During Masters’ tenure Indonesia’s oppressive occupation of East Timor drew increasing international criticism. Masters visited East Timor in September 1978, together with nine other ambassadors at the invitation of the Indonesian government. He sent two telegrams to Washington about what he called a “guided tour.” He reported that he was “not convinced there has been a major reduction in Indonesia’s military strength in the province,” that “the refugees we saw were in a pitiable state,” that the “economic situation in East Timor is worse than we had anticipated” and “must be seen to be believed,” and that “there is a genuine need for immediate relief.” These telegrams have been declassified and are available to the public, he said.
(He condemned a broadsheet of the East Timor and Indonesian Human Rights Network which was circulated outside the meeting that accused him of offering “extensive praise of Indonesian efforts in Timor” including that “the Indonesian military presence had been much reduced; movement was free; refugees were being cared for”; and that “Indonesia was devoted to the economic development of the province.”)
Masters said that on his return to Jakarta he complained to Indonesian officials about the “Potemkin trip.” A subsequent trip was arranged for him and representatives of the Catholic Relief Service, AID, and other relief agencies in which they were permitted to set their own itinerary. Relief agencies were permitted to work in East Timor, “but we all regretted that it took time to overcome serious roadblocks by the Indonesian government,” he said.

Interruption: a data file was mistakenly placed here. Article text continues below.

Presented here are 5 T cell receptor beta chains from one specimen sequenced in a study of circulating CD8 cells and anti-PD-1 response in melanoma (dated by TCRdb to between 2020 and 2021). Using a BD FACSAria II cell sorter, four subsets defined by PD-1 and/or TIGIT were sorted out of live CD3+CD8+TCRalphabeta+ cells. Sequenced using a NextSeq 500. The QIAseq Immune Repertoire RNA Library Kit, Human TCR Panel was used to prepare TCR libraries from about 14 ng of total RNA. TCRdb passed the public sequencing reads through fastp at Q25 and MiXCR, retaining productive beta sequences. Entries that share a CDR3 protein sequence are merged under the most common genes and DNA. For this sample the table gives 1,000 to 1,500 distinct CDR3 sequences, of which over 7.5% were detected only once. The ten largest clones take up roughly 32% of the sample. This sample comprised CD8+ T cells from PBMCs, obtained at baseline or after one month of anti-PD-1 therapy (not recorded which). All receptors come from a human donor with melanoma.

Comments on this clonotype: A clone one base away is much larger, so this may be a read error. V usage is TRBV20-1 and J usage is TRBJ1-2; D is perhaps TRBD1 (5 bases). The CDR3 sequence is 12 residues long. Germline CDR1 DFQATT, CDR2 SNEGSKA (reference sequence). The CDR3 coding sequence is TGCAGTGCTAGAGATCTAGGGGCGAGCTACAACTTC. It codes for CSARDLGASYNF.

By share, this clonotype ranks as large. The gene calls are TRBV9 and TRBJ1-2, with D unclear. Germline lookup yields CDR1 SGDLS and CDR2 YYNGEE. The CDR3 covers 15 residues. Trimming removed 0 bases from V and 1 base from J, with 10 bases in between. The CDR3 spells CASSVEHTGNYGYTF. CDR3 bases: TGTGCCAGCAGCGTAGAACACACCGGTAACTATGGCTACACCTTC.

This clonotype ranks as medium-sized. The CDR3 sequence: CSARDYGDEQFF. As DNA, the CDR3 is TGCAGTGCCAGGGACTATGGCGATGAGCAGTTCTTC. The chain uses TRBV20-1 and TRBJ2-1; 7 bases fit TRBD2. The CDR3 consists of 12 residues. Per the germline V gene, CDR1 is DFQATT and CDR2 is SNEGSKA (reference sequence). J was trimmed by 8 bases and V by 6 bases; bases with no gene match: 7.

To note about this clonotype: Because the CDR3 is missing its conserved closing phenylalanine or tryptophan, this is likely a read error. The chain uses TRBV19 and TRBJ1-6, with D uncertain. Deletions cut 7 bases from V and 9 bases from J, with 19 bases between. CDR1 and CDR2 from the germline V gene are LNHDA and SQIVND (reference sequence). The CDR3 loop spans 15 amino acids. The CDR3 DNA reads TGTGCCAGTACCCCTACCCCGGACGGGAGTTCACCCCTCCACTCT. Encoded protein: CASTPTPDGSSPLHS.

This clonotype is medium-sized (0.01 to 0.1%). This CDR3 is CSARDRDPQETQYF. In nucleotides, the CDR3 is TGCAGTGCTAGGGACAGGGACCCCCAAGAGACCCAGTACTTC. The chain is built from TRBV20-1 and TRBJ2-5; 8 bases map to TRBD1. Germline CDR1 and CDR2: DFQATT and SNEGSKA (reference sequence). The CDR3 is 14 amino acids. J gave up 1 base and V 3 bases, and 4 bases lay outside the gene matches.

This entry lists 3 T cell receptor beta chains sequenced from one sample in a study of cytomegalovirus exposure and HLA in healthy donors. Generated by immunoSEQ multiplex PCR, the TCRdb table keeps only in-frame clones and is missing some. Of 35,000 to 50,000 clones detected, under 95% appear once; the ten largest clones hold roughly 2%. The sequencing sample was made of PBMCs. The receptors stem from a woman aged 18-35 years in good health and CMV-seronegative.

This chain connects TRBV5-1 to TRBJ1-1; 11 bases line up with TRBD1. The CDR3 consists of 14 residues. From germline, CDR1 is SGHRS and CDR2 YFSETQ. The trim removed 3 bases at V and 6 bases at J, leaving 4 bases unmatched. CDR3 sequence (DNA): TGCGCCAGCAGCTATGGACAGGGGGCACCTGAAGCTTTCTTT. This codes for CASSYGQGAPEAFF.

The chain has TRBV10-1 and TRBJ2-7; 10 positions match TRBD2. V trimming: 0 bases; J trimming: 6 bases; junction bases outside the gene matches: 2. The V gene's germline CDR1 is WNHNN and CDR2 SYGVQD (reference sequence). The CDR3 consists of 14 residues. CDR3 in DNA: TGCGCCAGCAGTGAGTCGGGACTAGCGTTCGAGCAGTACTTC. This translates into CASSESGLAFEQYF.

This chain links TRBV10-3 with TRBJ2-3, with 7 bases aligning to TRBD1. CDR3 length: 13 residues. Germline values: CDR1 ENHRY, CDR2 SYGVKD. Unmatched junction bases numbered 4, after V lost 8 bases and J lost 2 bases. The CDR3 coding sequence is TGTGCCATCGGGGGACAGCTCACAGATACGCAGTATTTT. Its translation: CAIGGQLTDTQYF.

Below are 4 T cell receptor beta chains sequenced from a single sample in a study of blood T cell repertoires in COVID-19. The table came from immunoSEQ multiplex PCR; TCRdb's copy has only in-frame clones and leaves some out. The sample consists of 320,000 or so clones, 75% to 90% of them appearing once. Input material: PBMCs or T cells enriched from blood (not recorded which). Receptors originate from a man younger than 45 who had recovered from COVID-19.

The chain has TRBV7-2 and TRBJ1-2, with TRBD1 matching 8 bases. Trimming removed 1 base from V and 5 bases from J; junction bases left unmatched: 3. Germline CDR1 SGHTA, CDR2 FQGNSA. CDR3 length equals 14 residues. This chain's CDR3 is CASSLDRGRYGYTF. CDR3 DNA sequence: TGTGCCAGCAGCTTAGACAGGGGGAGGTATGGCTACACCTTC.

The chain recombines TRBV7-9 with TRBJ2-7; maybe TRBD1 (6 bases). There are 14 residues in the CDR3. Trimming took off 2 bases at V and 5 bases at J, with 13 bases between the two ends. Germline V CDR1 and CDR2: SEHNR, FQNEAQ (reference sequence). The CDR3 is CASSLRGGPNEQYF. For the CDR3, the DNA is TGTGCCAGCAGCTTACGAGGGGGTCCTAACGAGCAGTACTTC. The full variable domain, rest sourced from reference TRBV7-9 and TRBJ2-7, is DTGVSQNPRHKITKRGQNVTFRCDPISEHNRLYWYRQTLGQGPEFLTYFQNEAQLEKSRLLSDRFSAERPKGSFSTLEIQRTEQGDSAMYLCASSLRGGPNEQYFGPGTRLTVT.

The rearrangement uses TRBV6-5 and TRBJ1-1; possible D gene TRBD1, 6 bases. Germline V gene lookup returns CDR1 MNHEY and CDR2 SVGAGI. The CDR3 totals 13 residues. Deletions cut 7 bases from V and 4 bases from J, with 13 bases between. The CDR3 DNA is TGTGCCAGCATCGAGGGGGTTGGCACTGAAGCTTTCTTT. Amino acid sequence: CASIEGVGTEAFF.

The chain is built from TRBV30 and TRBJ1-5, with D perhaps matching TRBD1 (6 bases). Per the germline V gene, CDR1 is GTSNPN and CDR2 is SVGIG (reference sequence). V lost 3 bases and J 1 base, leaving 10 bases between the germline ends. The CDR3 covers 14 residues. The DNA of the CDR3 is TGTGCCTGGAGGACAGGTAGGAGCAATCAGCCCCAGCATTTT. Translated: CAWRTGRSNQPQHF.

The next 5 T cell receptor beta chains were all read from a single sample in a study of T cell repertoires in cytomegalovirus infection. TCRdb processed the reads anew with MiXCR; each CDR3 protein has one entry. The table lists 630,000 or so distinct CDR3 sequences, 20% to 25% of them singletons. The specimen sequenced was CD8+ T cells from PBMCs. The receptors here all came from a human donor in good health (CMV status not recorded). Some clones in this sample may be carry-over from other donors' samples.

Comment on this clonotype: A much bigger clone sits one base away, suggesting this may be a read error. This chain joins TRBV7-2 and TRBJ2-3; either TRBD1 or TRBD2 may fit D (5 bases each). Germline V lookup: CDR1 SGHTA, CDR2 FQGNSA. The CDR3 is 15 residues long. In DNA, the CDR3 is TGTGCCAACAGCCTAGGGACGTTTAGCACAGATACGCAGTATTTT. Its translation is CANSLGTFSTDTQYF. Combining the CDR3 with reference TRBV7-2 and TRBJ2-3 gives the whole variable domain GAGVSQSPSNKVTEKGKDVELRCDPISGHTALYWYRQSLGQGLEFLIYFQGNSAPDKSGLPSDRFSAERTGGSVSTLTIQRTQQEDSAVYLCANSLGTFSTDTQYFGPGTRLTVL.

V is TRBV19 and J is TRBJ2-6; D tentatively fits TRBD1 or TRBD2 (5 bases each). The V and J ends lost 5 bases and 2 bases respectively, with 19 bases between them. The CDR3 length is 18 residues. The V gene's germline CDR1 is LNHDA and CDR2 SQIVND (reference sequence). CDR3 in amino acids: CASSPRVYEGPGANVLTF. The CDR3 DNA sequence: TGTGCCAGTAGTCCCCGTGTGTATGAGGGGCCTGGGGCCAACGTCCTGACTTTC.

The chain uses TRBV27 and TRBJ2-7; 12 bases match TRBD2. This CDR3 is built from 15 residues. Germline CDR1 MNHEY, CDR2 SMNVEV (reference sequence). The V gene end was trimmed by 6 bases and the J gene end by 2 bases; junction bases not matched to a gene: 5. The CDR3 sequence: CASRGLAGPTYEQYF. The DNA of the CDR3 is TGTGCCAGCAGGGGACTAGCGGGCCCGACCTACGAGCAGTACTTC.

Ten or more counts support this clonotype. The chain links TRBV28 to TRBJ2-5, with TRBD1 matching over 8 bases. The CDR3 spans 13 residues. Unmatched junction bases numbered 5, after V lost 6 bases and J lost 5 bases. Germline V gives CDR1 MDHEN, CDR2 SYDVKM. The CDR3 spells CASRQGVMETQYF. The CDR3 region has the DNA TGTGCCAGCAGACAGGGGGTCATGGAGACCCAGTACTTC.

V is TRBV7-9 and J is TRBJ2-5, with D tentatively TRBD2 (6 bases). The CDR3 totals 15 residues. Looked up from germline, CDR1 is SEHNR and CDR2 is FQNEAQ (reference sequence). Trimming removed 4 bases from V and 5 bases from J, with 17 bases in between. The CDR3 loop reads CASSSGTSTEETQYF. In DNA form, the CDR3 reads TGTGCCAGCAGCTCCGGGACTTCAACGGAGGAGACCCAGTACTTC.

Paul Wolfowitz (1986-89)
Wolfowitz recalled that Suharto was “accessible, polite, talkative” but uncommunicative. He talked in “platitudes” and repeated a set speech on economic development, poverty reduction and education. On the one occasion Suharto spoke outside the script he was uncharacteristically blunt. Wolfowitz asked him to comment on the current international efforts to pressure Philippine President Ferdinand Marcos to reform, although he knew that ASEAN leaders never commented on the internal affairs of other ASEAN members. Unexpectedly, Suharto said “Marcos is dividing the Philippine people, who should be united against communism.”
Wolfowitz witnessed an occasional rare glimpse of Suharto’s informal side when he attended the activities connected with National Family Planning Day. Suharto sat down among a group of people to talk about birth control, Wolfowitz reported, and according to his Indonesian colleagues the conversation was very specific and “earthy.” In any case Suharto seemed animated and fluent when talking to ordinary people even though his official speeches were “plodding and boring.” Another informal setting was Suharto’s cattle ranch, well known to be a favorite retreat but rarely seen by visitors. Knowing that Suharto lived simply in his modest Jakarta house, Wolfowitz expected that perhaps the ranch would be a lavish country club in disguise. But the sign on the road said only “Animal Husbandry Station,” and in fact that’s all it was. Again Suharto blossomed in this grass roots setting and volunteered to the visitors that “This cow comes from semen from Israel!”